Let me introduce you to Vivian Ross-Smith, a visual artist from Fair Isle who lives and works on the mainland of Shetland these days.
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I met visual artist Vivian Ross-Smith on the wildest day on our Shetland trip. Storm Gertrude is in full blast and turns the 25 minute drive from Lerwick to Weisdale into a crazy (ad)venture. Luckily the views over the Weisdale Sound make up for the wild ride.
And then there is Vivian, a young woman from Fair Isle who impresses with her down-to-earth attitude and gorgeous artwork. After moving to mainland Shetland for high school and college, Vivian left the islands for Art School in Aberdeen and work experience in Glasgow – but soon she was drawn back to her home. Now she’s based between her home in Lerwick and Weisdale, where she shares a studio with her father who is a glass artist himself.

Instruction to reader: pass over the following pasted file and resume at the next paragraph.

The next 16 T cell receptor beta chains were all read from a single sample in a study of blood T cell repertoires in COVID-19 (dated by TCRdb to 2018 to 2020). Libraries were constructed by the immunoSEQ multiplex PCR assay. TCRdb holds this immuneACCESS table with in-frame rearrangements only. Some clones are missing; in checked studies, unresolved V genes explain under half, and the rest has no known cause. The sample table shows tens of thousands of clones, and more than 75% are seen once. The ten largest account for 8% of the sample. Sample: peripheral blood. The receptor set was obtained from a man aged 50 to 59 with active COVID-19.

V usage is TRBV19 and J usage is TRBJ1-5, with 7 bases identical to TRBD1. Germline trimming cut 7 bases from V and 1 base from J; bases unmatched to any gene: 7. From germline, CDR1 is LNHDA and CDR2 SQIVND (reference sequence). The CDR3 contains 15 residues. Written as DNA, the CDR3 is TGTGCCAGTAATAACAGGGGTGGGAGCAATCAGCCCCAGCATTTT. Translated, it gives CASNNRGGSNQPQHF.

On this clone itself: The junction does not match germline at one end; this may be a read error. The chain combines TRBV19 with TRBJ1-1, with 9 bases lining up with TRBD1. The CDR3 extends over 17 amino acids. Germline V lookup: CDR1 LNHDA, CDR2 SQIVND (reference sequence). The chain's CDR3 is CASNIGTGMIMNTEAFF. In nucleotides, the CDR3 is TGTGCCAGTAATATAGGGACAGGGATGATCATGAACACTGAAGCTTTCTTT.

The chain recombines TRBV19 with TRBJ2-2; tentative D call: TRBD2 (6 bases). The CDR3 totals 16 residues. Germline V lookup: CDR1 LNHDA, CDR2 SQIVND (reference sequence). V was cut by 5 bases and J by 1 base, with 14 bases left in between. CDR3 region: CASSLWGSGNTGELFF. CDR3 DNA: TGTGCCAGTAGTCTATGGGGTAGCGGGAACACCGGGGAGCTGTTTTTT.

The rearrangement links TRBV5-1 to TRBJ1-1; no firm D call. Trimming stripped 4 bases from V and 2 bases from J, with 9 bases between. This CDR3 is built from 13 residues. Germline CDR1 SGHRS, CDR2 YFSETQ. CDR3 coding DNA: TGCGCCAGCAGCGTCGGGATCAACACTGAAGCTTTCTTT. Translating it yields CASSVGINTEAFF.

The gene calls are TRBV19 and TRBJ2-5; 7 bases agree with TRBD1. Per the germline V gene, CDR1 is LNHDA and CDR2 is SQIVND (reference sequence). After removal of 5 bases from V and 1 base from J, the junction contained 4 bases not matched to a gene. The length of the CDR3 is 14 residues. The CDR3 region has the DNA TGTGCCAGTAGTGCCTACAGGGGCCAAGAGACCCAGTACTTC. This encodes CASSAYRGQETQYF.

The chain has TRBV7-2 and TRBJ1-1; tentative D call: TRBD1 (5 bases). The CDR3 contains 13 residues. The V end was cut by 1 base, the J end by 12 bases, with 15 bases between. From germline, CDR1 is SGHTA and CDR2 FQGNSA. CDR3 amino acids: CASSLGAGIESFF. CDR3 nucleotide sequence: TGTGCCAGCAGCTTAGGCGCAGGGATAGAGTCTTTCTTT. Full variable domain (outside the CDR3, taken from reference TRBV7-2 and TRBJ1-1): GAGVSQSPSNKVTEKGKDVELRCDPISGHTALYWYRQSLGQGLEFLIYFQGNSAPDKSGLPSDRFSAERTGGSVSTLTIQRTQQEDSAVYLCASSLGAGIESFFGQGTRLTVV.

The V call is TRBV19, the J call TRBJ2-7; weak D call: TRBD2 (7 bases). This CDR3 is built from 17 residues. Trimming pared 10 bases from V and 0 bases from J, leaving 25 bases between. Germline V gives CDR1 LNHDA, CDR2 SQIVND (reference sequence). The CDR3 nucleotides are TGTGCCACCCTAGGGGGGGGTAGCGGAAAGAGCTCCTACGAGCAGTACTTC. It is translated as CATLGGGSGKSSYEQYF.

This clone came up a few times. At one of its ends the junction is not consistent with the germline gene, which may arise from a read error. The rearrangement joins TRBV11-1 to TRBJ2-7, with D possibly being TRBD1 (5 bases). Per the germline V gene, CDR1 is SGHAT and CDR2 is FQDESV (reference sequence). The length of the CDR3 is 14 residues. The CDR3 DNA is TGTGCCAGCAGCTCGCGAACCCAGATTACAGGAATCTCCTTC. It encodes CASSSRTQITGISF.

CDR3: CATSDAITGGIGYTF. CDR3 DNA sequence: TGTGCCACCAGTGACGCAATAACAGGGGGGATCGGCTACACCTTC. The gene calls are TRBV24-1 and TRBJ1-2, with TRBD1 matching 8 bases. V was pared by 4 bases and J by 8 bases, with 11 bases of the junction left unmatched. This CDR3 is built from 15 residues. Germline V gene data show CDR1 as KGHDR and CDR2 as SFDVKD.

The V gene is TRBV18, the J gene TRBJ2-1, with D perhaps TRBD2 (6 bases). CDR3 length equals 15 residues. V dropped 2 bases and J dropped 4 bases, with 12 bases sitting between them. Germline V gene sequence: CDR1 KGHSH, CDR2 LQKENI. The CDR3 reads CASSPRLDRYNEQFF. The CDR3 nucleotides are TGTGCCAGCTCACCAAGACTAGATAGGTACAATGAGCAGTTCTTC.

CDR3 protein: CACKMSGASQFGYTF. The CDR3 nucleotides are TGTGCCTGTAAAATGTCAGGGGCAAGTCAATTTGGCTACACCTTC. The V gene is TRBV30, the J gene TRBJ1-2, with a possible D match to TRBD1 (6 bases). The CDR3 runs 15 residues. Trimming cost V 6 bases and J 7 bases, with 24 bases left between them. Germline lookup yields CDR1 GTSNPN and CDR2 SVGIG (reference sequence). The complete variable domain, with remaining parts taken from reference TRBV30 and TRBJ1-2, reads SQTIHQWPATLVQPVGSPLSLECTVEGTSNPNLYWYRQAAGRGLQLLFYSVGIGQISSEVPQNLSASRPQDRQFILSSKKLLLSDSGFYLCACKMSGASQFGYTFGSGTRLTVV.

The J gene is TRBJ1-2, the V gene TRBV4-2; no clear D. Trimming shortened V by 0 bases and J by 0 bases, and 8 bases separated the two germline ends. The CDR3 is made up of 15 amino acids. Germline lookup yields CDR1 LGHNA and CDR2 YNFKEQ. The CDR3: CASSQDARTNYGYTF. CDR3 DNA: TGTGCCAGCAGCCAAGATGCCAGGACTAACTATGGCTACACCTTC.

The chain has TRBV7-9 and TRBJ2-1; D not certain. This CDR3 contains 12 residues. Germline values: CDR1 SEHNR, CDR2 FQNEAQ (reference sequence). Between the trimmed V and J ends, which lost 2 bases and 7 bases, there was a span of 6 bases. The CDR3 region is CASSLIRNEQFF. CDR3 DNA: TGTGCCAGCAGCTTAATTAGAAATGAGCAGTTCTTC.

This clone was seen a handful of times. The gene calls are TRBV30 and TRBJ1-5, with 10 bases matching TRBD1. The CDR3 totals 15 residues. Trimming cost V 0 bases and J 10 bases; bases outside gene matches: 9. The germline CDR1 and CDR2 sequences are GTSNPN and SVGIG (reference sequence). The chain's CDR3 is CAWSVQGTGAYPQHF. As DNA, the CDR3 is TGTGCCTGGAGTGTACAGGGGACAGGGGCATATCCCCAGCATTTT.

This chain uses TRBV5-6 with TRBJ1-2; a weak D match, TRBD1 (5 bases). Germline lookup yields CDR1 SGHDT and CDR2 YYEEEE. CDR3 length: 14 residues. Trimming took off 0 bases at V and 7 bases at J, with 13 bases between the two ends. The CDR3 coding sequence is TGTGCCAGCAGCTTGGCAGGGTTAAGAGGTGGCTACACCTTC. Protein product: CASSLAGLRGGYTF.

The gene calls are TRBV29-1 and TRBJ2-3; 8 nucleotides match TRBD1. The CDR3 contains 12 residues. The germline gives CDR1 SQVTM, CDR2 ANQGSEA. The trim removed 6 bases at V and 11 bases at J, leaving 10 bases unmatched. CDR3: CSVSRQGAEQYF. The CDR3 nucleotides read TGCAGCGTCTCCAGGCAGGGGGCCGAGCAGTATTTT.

Vivian’s art is closely linked to the islands – she gathers inspiration from their geology, the natural shapes and colours, the experiences she has when walking along the ocean or in the hills. Although she always thought she’d be a painter, she now includes all kinds of materials in her artwork – fish skins, knitwear, drift wood, scrap metal and rocks from the beach, fishing nets; they all come together in her pieces.
Currently she works a lot around the topic of sustainability and her most recent solo exhibition ‘Erosions’ at Newave Gallery in Aberdeen focused a lot on debates about a windmill park on the Isle of Yell.